J Brookbank,

Let me be clear, if I have not been. I have no problem if the Senate Judiciary Committee choses or not to ask the FBI to investigate Dr. Ford's allegations. Based on the evidence we know and the fact that two witnesses she named have denied they were at this so-called party and that they never saw Kavanaugh do what Dr. Ford accuses him doing 'at any time they knew him', tells me that this investigation will conclude in a "she said, he said dilemma". In other words, I believe that we will never know the truth.

This issue has turned into a purely political and partisan issue. Note that all the Democrats have said "they believe Dr. Ford". I ask: Is this guilty by accusation or is it guilty by being a conservative?

J Jones
1 year ago

Michael, again a proper investigation is a proper investigation. Have you people not ever --- and perhaps very recently --- seen public denials evaporate when proper investigations are conducted? It is genuinely surprising to me to learn how many Americans think thst comments reporters and political allies are a good substitute for responses in a proper investigation. What gives with that?

Michael Barberi
1 year ago

J Brookbank,
The Senate Judiciary Committee confirmation hearings should hear the accuser and the accused. This is not a "criminal trial", it is a political process to confirm or not a candidate for Justice of the Supreme Court.

Let me be as clear as possible. The FBI can and does investigate a crime if the accusation and evidence is credible. So far, there is no evidence, no date, time and place, no memory of who were at the party other than the accused and two witnesses, and no memory of who she went to the party with or how she got home. More importantly, the two eye witnesses named by Professor Ford have given depositions to the Senate Judiciary Committee denying they were at a so-called party and at no time have they ever saw Kavanaugh commit the acts Prof. Ford has accused Kavanaugh of.

Let's recognize that the Senate Judiciary Committee has given Prof. Ford every opportunity to testify and tell her story. If Prof. Ford does not testify, then the Senate Judiciary Committee will move to a vote.

This entire issue is being politicized to the nth degree. Every Democrat says they believe Prof. Ford...every one of them. I sympathize with Prof. Ford, but Senator Feinstein played politics by withholding the Ford's letter from Senator Grassley for 6-7 weeks and only disclosed a redacted version until after the committee ended it deliberations. She has not given the members of the Judiciary committee the un-redacted letter even after Grassley asked for it. This is a blatant attempt to delay the vote to after the November elections. The Democrats and Feinstein's tactics are not a responsible, prudent and honest search for the truth. Lastly, Prof. Ford is playing games with the Senate Judiciary Committee by demanding Kavanaugh give his testimony first. This is ridiculous. The accused cannot defend himself if he does not know what he is being accused of. That is the reason that every court trail in the U.S. requires the accuser to go first and lay out their case.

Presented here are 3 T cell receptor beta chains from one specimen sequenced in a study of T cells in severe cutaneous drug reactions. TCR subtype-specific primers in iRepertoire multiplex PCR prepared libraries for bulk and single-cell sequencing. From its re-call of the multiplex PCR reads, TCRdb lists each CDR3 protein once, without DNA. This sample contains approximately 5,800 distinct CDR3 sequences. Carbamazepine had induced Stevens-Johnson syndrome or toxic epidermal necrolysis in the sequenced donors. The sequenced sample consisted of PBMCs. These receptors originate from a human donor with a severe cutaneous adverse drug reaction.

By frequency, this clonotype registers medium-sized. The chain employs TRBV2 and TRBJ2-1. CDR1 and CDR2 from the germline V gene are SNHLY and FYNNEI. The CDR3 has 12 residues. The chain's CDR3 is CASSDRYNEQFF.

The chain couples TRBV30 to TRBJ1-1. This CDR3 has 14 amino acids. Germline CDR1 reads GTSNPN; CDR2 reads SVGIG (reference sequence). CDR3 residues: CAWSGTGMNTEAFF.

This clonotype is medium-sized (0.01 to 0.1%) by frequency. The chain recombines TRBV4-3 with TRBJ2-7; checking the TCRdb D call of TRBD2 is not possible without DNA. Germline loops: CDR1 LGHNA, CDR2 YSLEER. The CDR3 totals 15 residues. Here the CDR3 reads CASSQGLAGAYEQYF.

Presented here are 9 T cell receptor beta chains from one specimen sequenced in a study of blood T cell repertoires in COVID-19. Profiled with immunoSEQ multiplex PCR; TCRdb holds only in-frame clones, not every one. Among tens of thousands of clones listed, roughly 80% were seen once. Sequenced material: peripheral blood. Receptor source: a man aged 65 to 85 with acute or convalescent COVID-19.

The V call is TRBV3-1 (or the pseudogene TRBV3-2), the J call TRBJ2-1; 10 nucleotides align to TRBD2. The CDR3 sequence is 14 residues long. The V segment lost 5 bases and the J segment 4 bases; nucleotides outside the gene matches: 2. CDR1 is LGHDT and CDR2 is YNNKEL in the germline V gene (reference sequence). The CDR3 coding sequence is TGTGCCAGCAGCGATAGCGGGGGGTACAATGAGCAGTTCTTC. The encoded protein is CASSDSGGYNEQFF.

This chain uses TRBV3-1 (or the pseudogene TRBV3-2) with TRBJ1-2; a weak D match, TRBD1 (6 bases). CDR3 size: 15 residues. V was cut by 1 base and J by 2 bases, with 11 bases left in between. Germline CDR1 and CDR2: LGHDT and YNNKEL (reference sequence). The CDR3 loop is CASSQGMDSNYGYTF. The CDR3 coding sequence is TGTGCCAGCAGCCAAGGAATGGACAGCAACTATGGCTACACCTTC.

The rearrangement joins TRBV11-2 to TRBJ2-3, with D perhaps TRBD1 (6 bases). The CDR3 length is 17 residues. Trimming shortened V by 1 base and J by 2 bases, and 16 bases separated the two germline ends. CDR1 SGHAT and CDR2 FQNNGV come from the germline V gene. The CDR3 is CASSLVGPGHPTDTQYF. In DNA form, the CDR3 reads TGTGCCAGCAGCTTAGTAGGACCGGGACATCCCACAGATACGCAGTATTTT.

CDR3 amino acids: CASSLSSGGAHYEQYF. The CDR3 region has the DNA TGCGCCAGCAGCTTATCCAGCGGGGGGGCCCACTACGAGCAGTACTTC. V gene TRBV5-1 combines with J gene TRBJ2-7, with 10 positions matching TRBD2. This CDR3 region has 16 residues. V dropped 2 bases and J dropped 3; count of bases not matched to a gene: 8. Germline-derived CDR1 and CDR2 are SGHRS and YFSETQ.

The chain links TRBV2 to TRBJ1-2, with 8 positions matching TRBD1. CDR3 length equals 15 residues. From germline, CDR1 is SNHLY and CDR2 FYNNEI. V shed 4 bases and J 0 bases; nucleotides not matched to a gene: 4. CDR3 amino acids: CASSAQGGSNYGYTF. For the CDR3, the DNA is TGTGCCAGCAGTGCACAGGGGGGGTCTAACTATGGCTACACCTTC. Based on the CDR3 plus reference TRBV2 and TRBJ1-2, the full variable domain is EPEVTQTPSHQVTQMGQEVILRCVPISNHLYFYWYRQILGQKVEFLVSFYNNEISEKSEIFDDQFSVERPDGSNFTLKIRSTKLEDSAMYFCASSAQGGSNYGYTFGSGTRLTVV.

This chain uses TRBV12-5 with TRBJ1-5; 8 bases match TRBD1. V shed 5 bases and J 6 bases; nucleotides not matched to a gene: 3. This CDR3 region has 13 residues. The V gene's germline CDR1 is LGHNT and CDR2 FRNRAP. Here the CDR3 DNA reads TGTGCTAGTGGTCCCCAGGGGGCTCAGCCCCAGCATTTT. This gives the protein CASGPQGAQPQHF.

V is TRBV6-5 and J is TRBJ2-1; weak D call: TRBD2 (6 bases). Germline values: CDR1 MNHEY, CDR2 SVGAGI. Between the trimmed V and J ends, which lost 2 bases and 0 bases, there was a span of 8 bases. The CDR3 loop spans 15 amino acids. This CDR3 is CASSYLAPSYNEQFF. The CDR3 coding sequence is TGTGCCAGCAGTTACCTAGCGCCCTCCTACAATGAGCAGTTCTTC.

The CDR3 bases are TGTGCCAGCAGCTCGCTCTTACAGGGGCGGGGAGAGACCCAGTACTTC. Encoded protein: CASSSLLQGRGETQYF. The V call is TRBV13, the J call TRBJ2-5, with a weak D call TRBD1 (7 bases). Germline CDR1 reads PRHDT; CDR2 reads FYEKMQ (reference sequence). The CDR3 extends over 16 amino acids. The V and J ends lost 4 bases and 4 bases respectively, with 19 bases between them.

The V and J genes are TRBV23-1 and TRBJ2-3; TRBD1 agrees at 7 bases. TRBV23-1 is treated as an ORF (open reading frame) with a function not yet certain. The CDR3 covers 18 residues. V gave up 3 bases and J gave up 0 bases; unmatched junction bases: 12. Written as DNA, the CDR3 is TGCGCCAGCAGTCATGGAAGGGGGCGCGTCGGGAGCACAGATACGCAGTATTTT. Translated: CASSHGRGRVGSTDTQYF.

I think we have to end our comment exchanges for now.

J Jones
1 year ago

Michael, this all mirrors the kinds of responses people used to give when allegations were made against Catholic priests: all the reasons why it couldn't just be what it was: an allegation of sexual abuse made against a public figure in a position of great importance in an institution of great importance so the context took on more importance than the alleged victim in the eyes of almost everyone except for the alleged victim and his/her family.

Michael Barberi
1 year ago

J Brookbank,
The victims here are both Kavanagh and Prof. Ford. As I said, I sympathize with Prof. Ford. She seems to believe, and it may be true, that someone sexually assaulted her in HS. However, she might have been mistaken about who did this to her 36 years ago. She has no evidence whatsoever and the witnesses she named both contradict her allegations. The press and media, and Democrats are siding with Prof. Ford. However, Kavanaugh who denied these allegations is a victim here as well. He deserves to be listened to and presumed innocent until proven guilty.

Unless there is a smoking gun and Prof. Ford gives a compelling and convincing testimony under oath and under cross examination, this entire issue will be a matter of "she said and he said". Even if a formal "criminal" investigation happens to emerge, Prof. Ford must produce creditable evidence and corroboration witnesses. I believe this entire issue has turned extremely partisan.

We will have to wait and see what happens.

J Jones
1 year ago

Michael, I generally find you to be a credible thinker here, even when I disagree with you.

It is an absurdity to insert yourself into this story and assert that this may be a case of mistaken identity. Your comments continue to mirror the response directed at persons who alleged abuse by Catholic priests.